So, excluding the rare person like myself or Roy Pool, I would say, "Get your dog to a pro, get them on libbies as young as you can, pay the bill, and have 10 years of field happiness."

YMMV of course.
But it really is money well spent.
 

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I agree, I had my dogs finished by a trainer,lots of pen raised birds,but after that they still have lots of learning on wild birds! And they do learn.
 

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I've worked with dogs that saw 100 grouse in a week, and were just as hopeless as when they started.
Teach it in the yard, proof it in the field.

Truthfully, I hate it when a gun brings a dog along to do the "all wild" thing. It means the dog don't know squat usually.
 

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I agree, I had my dogs finished by a trainer,lots of pen raised birds,but after that they still have lots of learning on wild birds!

:yeahthat:

I've had a fair amount of experience with bird dog trainers over the years and I find it difficult to believe that you will find a trainer who admits to training pointing dogs "...just for grouse..." For starters it would not be economically feasible for the trainer and what would a trainer do in those years when grouse are at the bottom of the cycle. A "grouse dog" needs a LOT of exposure to grouse over a number of years to become a really good grouse dog.

A good trainer will get a dog on the path to becoming a good BIRD DOG and once this is established then it's pretty much of the owner to expose the dog to the wild birds of his or her choice over the years and hopefully - with patience - not undo what the trainer and your $$$s have done for you.


While I've never employed Justin at Black Creek Kennels I've talked to him numerous times and others who have their dogs with him , kenneled my dogs at his place and have every reason to believe that he is a very, very good bird dog trainer. Never forget though that you, the owner, will be the final determinate in whether or not you are pleased with your dog.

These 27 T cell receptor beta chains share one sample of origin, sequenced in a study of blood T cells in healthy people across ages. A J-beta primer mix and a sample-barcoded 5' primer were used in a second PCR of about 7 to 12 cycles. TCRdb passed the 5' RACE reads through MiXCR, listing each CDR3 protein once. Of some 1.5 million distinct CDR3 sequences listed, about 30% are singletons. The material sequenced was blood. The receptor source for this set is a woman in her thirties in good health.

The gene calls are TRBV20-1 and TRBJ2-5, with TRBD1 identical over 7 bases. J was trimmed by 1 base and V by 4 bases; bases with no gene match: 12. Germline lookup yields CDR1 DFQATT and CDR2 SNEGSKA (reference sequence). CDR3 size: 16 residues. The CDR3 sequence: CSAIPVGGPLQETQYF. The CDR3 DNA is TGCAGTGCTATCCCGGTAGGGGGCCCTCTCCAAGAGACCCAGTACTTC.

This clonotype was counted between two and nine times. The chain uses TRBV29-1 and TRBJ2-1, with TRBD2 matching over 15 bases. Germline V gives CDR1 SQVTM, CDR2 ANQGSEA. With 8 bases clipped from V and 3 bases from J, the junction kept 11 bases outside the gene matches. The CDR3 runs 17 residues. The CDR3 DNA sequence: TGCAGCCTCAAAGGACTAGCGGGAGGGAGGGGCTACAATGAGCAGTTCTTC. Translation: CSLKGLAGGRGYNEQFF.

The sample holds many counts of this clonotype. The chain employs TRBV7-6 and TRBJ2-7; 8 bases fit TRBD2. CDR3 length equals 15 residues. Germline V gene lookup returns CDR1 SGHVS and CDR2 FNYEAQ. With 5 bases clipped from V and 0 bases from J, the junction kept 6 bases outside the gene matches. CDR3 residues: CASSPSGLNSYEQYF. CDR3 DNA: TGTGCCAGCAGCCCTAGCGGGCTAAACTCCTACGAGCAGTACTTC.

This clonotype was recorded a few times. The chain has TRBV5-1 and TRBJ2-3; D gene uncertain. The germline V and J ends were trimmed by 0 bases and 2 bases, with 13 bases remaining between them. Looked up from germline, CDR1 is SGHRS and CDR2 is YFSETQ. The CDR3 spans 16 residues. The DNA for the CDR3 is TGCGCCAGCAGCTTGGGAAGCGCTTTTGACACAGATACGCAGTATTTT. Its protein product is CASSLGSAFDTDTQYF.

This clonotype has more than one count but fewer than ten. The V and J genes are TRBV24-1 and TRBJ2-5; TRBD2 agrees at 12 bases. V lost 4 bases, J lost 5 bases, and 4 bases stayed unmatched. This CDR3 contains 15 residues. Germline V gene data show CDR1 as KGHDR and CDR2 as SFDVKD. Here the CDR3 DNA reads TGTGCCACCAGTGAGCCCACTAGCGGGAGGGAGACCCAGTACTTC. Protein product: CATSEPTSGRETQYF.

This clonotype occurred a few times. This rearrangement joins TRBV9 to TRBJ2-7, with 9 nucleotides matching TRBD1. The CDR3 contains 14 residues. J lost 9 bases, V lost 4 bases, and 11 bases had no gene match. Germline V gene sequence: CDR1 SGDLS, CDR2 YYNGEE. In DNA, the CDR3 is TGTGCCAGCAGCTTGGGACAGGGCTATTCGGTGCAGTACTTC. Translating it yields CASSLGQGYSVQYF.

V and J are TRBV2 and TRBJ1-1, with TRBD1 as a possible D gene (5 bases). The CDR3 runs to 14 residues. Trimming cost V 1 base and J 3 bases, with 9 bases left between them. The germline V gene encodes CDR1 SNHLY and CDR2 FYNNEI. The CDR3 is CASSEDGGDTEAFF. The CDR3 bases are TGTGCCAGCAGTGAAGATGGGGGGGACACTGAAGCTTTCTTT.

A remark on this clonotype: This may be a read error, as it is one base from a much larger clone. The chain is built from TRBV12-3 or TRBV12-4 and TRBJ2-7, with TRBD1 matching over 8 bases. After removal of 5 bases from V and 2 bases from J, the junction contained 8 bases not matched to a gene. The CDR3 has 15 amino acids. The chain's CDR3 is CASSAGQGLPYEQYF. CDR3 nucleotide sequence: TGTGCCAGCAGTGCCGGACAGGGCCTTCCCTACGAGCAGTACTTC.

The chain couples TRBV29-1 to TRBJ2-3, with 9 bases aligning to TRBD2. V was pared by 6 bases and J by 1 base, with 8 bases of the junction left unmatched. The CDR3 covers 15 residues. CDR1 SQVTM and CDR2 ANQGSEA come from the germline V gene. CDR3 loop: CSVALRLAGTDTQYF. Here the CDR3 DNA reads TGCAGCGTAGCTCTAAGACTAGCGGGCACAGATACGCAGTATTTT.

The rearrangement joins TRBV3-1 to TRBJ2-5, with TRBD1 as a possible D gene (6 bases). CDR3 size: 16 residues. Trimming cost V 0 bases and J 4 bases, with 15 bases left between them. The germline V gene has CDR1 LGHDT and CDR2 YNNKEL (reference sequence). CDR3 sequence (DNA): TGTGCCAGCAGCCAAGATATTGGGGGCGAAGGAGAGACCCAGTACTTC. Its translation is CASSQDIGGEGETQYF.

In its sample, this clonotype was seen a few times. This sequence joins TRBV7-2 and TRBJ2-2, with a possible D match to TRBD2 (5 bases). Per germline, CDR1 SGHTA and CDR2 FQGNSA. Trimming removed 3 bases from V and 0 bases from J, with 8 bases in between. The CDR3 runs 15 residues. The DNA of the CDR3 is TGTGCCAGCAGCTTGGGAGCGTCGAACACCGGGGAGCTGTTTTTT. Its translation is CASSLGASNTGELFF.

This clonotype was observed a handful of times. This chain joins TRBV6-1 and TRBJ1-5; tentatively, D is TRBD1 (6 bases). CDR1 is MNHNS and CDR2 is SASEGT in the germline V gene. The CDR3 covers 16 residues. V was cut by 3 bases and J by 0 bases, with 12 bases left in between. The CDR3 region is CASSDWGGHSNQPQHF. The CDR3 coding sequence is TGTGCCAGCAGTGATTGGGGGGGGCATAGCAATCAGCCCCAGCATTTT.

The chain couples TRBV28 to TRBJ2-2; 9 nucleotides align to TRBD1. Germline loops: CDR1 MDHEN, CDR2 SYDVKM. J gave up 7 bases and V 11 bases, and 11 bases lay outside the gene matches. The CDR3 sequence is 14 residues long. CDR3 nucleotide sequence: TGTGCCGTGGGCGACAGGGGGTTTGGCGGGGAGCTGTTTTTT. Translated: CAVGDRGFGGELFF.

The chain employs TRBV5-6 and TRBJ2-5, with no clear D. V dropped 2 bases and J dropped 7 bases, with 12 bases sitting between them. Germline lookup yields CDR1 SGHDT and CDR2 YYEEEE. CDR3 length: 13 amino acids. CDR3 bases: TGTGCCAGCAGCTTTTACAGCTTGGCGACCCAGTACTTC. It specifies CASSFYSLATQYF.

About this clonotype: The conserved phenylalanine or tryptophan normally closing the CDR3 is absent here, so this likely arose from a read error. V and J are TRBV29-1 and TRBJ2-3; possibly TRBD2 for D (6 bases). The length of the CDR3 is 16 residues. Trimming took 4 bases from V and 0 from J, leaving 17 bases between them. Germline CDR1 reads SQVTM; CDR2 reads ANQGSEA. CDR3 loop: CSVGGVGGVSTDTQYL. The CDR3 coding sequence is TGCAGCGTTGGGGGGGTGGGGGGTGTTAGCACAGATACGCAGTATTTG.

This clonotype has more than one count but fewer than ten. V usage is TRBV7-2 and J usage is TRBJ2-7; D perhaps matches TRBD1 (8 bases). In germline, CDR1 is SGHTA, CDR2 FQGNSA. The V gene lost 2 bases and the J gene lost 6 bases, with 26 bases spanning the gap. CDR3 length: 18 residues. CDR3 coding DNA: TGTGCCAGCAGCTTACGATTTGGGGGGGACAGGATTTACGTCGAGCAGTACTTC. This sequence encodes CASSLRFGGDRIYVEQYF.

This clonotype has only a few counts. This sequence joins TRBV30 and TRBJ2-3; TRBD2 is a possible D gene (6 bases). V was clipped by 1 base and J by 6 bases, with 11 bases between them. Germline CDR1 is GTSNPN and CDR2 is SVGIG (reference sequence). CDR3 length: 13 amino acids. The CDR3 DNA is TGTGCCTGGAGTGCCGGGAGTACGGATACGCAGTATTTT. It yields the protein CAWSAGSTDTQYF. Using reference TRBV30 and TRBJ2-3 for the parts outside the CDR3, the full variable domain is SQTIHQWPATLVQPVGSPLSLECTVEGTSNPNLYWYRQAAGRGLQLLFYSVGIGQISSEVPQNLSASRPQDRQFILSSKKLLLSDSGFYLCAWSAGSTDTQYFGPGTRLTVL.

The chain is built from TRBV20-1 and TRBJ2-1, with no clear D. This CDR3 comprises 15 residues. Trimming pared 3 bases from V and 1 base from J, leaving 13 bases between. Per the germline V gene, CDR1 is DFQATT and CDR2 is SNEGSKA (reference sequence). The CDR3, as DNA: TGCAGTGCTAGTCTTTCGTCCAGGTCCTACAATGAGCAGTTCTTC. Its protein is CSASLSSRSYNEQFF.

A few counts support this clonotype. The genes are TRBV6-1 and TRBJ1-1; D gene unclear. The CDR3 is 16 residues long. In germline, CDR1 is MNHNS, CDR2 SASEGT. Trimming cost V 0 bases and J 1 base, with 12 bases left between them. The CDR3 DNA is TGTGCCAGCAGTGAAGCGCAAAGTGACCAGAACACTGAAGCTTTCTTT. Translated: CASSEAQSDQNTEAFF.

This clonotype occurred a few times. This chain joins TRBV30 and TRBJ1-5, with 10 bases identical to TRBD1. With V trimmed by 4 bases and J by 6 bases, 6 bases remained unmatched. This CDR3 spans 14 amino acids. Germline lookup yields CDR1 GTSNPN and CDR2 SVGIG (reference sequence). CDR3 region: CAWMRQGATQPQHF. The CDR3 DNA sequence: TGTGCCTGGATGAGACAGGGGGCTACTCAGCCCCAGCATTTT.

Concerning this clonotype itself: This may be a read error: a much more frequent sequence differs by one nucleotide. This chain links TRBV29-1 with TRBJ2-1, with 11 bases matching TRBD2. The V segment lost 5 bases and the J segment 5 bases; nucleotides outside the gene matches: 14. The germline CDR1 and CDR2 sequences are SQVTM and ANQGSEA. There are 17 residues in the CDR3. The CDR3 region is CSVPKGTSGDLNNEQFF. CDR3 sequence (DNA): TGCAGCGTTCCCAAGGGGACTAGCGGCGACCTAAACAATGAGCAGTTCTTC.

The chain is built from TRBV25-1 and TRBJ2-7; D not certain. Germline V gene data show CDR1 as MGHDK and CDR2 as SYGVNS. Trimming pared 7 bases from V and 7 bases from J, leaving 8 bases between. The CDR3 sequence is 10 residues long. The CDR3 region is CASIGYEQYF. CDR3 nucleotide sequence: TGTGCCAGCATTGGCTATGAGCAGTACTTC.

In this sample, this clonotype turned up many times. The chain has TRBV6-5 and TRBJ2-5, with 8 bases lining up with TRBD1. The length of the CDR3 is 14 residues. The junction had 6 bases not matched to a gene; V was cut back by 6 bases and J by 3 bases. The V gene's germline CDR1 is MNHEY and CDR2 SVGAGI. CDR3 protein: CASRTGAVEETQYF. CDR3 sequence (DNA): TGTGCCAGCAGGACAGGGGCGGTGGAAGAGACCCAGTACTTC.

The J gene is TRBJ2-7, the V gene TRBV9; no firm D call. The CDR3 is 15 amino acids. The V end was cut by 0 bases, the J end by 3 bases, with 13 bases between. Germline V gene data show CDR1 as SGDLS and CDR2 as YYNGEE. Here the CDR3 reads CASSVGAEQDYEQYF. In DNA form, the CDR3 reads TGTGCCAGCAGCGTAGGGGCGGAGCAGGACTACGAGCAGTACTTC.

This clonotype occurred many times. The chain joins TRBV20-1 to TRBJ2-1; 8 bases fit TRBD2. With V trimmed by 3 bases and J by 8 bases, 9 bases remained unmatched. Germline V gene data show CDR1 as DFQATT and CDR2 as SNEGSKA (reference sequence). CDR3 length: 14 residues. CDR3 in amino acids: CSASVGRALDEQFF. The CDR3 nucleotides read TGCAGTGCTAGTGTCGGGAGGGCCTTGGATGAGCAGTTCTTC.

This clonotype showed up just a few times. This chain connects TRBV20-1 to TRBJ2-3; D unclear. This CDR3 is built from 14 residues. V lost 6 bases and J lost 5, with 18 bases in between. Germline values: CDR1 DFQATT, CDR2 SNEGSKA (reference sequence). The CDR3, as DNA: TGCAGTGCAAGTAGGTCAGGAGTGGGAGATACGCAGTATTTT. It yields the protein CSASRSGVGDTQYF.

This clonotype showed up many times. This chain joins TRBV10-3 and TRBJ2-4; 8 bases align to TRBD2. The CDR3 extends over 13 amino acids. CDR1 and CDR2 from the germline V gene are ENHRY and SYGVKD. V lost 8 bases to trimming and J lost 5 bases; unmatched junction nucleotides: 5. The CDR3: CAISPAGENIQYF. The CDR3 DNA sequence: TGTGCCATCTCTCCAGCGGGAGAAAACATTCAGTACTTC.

Hope this helps, good luck with your dog.

Hoppe's no. 10
 

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Plenty of good advice also remember you can train him all year except for the nesting season.I run my dogs on grouse more out of season than in season this gives them more contacts with grouse but it takes more time.first to pics are points on quail second to pics are grouse first weekend in august my pics aren't the best but if you look close in the pic in the woods you can see the other dog behind the fern.last pick all three of them on top off each other on the I call the pointer pil
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After losing my last hunting companion to the road last winter I find myself desperately wanting another one since the grouse opener. Haha. I've got the fever! Anyways once I get the pup I would like to send him away for some gundog training as I did with my last one. I have neither the time or knowledge to properly train a good hunting dog. Even though the last guy did a great job and would recommend him to anyone...I would prefer somewhere that specifically deals with pointing breeds for grouse. Any and all help and suggestions on trainers are much appreciated. Thanks.
http://www.hifivekennels.com